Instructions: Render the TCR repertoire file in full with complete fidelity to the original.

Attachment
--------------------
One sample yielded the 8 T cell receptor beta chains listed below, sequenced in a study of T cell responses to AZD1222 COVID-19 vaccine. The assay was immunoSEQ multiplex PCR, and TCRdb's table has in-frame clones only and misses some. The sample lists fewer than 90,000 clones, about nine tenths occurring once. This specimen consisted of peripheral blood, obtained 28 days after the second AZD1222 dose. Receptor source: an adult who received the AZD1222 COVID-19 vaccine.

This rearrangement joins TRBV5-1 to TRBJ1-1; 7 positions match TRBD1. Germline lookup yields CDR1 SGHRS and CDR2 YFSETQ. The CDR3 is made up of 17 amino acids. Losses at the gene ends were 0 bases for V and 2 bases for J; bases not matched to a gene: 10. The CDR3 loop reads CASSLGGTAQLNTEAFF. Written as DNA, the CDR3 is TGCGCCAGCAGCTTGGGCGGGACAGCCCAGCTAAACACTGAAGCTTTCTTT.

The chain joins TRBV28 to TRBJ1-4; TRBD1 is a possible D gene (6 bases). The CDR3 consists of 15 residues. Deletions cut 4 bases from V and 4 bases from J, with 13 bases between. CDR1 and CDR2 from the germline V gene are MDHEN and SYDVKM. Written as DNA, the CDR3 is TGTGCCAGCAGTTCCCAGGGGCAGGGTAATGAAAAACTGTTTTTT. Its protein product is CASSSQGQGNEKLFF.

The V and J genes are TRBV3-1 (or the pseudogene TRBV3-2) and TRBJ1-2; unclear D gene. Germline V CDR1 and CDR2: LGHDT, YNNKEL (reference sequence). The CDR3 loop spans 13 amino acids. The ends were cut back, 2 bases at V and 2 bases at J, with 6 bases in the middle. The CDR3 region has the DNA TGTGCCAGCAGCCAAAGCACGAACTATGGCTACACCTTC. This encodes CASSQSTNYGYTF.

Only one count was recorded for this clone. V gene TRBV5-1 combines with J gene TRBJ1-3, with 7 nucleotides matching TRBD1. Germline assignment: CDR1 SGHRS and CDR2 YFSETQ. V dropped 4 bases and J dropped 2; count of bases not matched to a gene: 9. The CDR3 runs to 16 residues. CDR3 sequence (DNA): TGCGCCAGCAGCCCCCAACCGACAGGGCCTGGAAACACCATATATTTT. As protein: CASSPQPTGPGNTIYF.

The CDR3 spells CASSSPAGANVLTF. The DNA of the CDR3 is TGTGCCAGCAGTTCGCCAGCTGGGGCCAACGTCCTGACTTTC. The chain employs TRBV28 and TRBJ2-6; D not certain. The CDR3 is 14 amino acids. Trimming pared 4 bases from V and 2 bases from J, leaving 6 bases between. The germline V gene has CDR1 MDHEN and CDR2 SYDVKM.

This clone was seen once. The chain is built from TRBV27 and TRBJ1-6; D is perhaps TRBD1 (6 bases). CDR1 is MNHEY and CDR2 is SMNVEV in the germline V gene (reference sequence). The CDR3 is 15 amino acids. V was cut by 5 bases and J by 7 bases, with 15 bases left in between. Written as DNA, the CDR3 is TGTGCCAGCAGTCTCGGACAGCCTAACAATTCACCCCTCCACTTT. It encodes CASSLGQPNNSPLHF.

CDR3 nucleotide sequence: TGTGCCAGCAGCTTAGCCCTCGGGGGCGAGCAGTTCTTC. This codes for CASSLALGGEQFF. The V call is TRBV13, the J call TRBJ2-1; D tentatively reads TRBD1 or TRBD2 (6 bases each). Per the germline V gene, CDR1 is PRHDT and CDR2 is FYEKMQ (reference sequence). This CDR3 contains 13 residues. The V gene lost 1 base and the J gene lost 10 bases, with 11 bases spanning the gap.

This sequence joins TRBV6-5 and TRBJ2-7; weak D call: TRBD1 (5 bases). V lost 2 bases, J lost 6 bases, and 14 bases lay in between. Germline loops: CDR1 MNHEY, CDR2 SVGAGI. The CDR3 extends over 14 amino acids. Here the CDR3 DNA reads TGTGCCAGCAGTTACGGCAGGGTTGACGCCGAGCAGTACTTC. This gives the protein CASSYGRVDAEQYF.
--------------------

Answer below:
One sample yielded the 8 T cell receptor beta chains listed below, sequenced in a study of T cell responses to AZD1222 COVID-19 vaccine. The assay was immunoSEQ multiplex PCR, and TCRdb's table has in-frame clones only and misses some. The sample lists fewer than 90,000 clones, about nine tenths occurring once. This specimen consisted of peripheral blood, obtained 28 days after the second AZD1222 dose. Receptor source: an adult who received the AZD1222 COVID-19 vaccine.

This rearrangement joins TRBV5-1 to TRBJ1-1; 7 positions match TRBD1. Germline lookup yields CDR1 SGHRS and CDR2 YFSETQ. The CDR3 is made up of 17 amino acids. Losses at the gene ends were 0 bases for V and 2 bases for J; bases not matched to a gene: 10. The CDR3 loop reads CASSLGGTAQLNTEAFF. Written as DNA, the CDR3 is TGCGCCAGCAGCTTGGGCGGGACAGCCCAGCTAAACACTGAAGCTTTCTTT.

The chain joins TRBV28 to TRBJ1-4; TRBD1 is a possible D gene (6 bases). The CDR3 consists of 15 residues. Deletions cut 4 bases from V and 4 bases from J, with 13 bases between. CDR1 and CDR2 from the germline V gene are MDHEN and SYDVKM. Written as DNA, the CDR3 is TGTGCCAGCAGTTCCCAGGGGCAGGGTAATGAAAAACTGTTTTTT. Its protein product is CASSSQGQGNEKLFF.

The V and J genes are TRBV3-1 (or the pseudogene TRBV3-2) and TRBJ1-2; unclear D gene. Germline V CDR1 and CDR2: LGHDT, YNNKEL (reference sequence). The CDR3 loop spans 13 amino acids. The ends were cut back, 2 bases at V and 2 bases at J, with 6 bases in the middle. The CDR3 region has the DNA TGTGCCAGCAGCCAAAGCACGAACTATGGCTACACCTTC. This encodes CASSQSTNYGYTF.

Only one count was recorded for this clone. V gene TRBV5-1 combines with J gene TRBJ1-3, with 7 nucleotides matching TRBD1. Germline assignment: CDR1 SGHRS and CDR2 YFSETQ. V dropped 4 bases and J dropped 2; count of bases not matched to a gene: 9. The CDR3 runs to 16 residues. CDR3 sequence (DNA): TGCGCCAGCAGCCCCCAACCGACAGGGCCTGGAAACACCATATATTTT. As protein: CASSPQPTGPGNTIYF.

The CDR3 spells CASSSPAGANVLTF. The DNA of the CDR3 is TGTGCCAGCAGTTCGCCAGCTGGGGCCAACGTCCTGACTTTC. The chain employs TRBV28 and TRBJ2-6; D not certain. The CDR3 is 14 amino acids. Trimming pared 4 bases from V and 2 bases from J, leaving 6 bases between. The germline V gene has CDR1 MDHEN and CDR2 SYDVKM.

This clone was seen once. The chain is built from TRBV27 and TRBJ1-6; D is perhaps TRBD1 (6 bases). CDR1 is MNHEY and CDR2 is SMNVEV in the germline V gene (reference sequence). The CDR3 is 15 amino acids. V was cut by 5 bases and J by 7 bases, with 15 bases left in between. Written as DNA, the CDR3 is TGTGCCAGCAGTCTCGGACAGCCTAACAATTCACCCCTCCACTTT. It encodes CASSLGQPNNSPLHF.

CDR3 nucleotide sequence: TGTGCCAGCAGCTTAGCCCTCGGGGGCGAGCAGTTCTTC. This codes for CASSLALGGEQFF. The V call is TRBV13, the J call TRBJ2-1; D tentatively reads TRBD1 or TRBD2 (6 bases each). Per the germline V gene, CDR1 is PRHDT and CDR2 is FYEKMQ (reference sequence). This CDR3 contains 13 residues. The V gene lost 1 base and the J gene lost 10 bases, with 11 bases spanning the gap.

This sequence joins TRBV6-5 and TRBJ2-7; weak D call: TRBD1 (5 bases). V lost 2 bases, J lost 6 bases, and 14 bases lay in between. Germline loops: CDR1 MNHEY, CDR2 SVGAGI. The CDR3 extends over 14 amino acids. Here the CDR3 DNA reads TGTGCCAGCAGTTACGGCAGGGTTGACGCCGAGCAGTACTTC. This gives the protein CASSYGRVDAEQYF.